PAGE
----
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Lessons from the lab

Jan. 4, 2006
By Kate DeRhodes

Kate DeRhodes won't wrap up her undergraduate studies until June, but her research endeavors already are getting attention. Her entry in this past spring's Student Research and Creative Activity Fair earned her first-place standing in the analytical chemistry category and provides focus for the hours she's spending in the lab this year.

The project, which details her proposed method for simultaneously detecting high and low explosives, was among 270 presented by undergraduate, graduate and medical students and post-doctoral fellows during the fourth annual fair. Other topics included innovative theater set design, hydrogen storage for the next generation of automobiles and President Bush's evolving speech patterns.

Here, DeRhodes, who has been guided in her research by Assistant Professor of Chemistry Glen Jackson, offers a tutorial on her project.

Kate DeRhodesTerrorist acts such as the Oklahoma City bombing of 1995 have made the fast and reliable detection of explosives more important than ever. Instrumental methods that can perform simultaneous detections make analyses quicker and more cost-efficient. The goal of my project is to detect both high and low explosives simultaneously in less than 10 minutes.

Low explosives burn; in order for an explosion to occur, they must be packaged so that pressure can build up inside a container that finally breaks to release the destructive shock. These explosives, such as ammonium nitrate fuel oil, often are used for improvised devices because ammonium nitrate (which is found in manure) and fuel oil are easy to obtain. High explosives, such as TNT and nitroglycerin, detonate; they do not require a container to generate a shock wave. The military and the mining industry are among those commonly using high explosives.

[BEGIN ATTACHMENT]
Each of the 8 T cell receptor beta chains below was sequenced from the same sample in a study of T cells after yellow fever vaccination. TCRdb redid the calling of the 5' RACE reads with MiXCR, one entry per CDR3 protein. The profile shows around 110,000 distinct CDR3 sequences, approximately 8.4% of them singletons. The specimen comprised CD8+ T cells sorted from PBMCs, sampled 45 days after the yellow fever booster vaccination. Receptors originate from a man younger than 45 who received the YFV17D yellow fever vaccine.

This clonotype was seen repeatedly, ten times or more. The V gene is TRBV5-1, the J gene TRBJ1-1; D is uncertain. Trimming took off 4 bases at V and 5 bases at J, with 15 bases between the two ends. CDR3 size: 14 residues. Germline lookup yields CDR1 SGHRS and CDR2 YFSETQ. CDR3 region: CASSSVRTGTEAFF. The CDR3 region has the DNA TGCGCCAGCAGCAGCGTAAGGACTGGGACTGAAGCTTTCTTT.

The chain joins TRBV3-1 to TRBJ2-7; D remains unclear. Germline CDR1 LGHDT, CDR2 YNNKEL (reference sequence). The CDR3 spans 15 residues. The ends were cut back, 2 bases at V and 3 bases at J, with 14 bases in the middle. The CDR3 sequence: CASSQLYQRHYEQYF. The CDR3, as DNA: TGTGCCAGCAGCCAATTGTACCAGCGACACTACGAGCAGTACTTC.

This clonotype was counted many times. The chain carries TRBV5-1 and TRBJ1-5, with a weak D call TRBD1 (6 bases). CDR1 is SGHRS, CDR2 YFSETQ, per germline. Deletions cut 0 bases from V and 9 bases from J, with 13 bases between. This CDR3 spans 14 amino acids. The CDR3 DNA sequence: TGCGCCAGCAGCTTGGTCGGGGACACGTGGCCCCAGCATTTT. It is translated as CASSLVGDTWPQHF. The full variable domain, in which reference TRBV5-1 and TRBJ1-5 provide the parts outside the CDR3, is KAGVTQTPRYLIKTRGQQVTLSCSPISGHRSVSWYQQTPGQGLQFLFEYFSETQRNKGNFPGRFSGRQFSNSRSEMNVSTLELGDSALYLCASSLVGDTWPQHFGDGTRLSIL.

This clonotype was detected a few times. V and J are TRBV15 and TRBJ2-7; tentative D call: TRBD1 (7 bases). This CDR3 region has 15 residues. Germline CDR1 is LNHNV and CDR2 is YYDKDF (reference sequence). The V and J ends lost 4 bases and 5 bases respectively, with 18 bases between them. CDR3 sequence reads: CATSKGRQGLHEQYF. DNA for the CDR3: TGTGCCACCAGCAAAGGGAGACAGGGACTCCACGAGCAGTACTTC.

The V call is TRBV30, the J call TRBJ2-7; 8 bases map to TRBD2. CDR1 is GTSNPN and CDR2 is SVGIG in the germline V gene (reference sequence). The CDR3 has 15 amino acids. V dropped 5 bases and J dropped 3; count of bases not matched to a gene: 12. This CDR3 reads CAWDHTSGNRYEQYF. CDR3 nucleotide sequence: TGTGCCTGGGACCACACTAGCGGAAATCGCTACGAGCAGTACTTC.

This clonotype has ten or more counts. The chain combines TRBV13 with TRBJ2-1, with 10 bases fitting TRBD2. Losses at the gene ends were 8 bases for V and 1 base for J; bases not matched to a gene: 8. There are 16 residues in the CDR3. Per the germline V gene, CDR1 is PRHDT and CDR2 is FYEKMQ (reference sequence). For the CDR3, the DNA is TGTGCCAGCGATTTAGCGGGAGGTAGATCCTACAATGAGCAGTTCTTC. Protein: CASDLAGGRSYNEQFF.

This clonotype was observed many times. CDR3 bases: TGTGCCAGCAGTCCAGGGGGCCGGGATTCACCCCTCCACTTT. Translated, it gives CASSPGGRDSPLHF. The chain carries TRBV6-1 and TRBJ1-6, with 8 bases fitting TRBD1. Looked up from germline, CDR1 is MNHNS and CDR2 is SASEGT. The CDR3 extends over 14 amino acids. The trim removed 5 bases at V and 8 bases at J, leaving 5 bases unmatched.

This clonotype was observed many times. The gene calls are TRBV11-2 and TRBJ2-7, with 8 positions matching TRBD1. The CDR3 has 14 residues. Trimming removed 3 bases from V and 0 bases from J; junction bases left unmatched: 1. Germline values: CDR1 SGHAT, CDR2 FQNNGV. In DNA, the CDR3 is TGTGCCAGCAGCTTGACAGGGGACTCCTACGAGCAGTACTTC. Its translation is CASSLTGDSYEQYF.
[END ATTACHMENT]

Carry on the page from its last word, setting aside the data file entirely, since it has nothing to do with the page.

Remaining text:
With this new method, a mixture of explosives is separated using a gas chromatograph, and each explosive is detected using an electron-capture detector. The ECD works by producing a stable flow of electrons or current. When a molecule with electron-capturing groups enters the detector, it captures electrons and causes the current to decrease. The timing of the reduction helps identify which explosive is present because each explosive takes a different amount of time to pass through the gas chromatograph.

High explosives already have electron-capturing groups. Low explosives do not have this characteristic, making them undetectable using the ECD. To address this, a chemical reaction known as a derivatization is performed. This procedure adds electron-capturing groups to the low-explosive molecule. The high explosives and derivatized low explosives are extracted from the sample using a fiber, which then is transferred to the gas chromatograph.

A mixture of nine high explosives was used to optimize the ECD and gas chromatographic method. All nine high explosives were separated in less than 2.5 minutes.

Based on this, we are confident the simultaneous detection of high and low explosives - the goal of my continuing research - can be performed in less than 10 minutes.

This story appears in the Fall 2005 issue of Ohio Today.

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Published: Jan 4, 2006 12:03:00 AM
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